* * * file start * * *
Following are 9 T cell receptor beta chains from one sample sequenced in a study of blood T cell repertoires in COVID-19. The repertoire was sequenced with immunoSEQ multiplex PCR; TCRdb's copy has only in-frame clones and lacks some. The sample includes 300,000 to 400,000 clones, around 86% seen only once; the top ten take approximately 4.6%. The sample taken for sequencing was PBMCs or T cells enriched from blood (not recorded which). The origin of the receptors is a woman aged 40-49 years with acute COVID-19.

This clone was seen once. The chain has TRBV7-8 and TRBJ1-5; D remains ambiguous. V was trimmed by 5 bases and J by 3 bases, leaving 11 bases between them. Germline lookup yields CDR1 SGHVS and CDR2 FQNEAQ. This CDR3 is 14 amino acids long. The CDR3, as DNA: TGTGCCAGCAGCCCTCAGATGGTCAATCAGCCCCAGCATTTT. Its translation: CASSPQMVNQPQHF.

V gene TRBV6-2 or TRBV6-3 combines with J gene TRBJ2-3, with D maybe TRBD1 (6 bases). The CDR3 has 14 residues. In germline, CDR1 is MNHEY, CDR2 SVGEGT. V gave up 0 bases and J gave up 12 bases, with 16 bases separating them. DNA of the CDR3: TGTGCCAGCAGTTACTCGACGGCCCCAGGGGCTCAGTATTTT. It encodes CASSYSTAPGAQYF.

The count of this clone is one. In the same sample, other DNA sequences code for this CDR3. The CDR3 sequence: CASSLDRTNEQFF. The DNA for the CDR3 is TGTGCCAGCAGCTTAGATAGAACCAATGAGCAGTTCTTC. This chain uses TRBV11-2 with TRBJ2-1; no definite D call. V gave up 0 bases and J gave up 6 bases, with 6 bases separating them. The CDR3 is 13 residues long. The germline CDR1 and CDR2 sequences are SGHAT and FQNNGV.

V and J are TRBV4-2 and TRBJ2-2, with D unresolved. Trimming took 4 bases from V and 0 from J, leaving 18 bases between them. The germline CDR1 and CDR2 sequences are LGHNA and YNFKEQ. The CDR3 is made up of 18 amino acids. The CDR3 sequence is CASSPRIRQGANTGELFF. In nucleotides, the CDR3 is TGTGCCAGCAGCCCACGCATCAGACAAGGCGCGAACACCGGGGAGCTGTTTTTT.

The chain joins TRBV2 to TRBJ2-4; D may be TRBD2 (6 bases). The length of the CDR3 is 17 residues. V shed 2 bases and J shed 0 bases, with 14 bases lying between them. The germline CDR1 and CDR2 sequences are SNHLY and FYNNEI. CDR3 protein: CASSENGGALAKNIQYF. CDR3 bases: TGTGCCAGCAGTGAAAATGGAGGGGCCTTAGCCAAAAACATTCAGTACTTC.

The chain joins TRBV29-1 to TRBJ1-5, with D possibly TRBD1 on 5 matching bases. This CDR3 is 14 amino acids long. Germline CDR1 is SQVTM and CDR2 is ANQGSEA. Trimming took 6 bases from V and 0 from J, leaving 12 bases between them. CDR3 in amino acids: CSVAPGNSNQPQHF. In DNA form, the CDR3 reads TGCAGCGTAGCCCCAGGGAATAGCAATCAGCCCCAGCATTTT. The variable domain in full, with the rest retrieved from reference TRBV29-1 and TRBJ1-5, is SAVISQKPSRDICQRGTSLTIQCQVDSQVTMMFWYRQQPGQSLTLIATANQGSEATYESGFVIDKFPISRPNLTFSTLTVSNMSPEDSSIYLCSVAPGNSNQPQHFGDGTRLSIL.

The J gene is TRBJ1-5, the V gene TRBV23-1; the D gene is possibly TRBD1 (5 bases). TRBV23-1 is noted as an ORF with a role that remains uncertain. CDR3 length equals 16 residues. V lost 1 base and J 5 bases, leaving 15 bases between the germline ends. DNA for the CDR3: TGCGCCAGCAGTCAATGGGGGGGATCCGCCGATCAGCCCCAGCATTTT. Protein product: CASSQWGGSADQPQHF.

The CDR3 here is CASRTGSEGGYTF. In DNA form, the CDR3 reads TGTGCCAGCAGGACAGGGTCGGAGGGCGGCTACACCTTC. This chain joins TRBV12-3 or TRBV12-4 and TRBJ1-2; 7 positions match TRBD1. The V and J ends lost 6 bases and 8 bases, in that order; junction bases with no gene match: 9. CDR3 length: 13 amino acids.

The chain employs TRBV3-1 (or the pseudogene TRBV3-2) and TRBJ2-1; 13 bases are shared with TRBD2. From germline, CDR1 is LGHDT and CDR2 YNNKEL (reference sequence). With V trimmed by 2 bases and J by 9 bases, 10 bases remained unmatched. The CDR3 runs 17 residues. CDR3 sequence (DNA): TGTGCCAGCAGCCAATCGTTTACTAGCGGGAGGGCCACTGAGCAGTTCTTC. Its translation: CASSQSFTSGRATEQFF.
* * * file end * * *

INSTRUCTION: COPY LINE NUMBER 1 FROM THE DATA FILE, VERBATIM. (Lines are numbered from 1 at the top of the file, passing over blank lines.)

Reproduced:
Following are 9 T cell receptor beta chains from one sample sequenced in a study of blood T cell repertoires in COVID-19. The repertoire was sequenced with immunoSEQ multiplex PCR; TCRdb's copy has only in-frame clones and lacks some. The sample includes 300,000 to 400,000 clones, around 86% seen only once; the top ten take approximately 4.6%. The sample taken for sequencing was PBMCs or T cells enriched from blood (not recorded which). The origin of the receptors is a woman aged 40-49 years with acute COVID-19.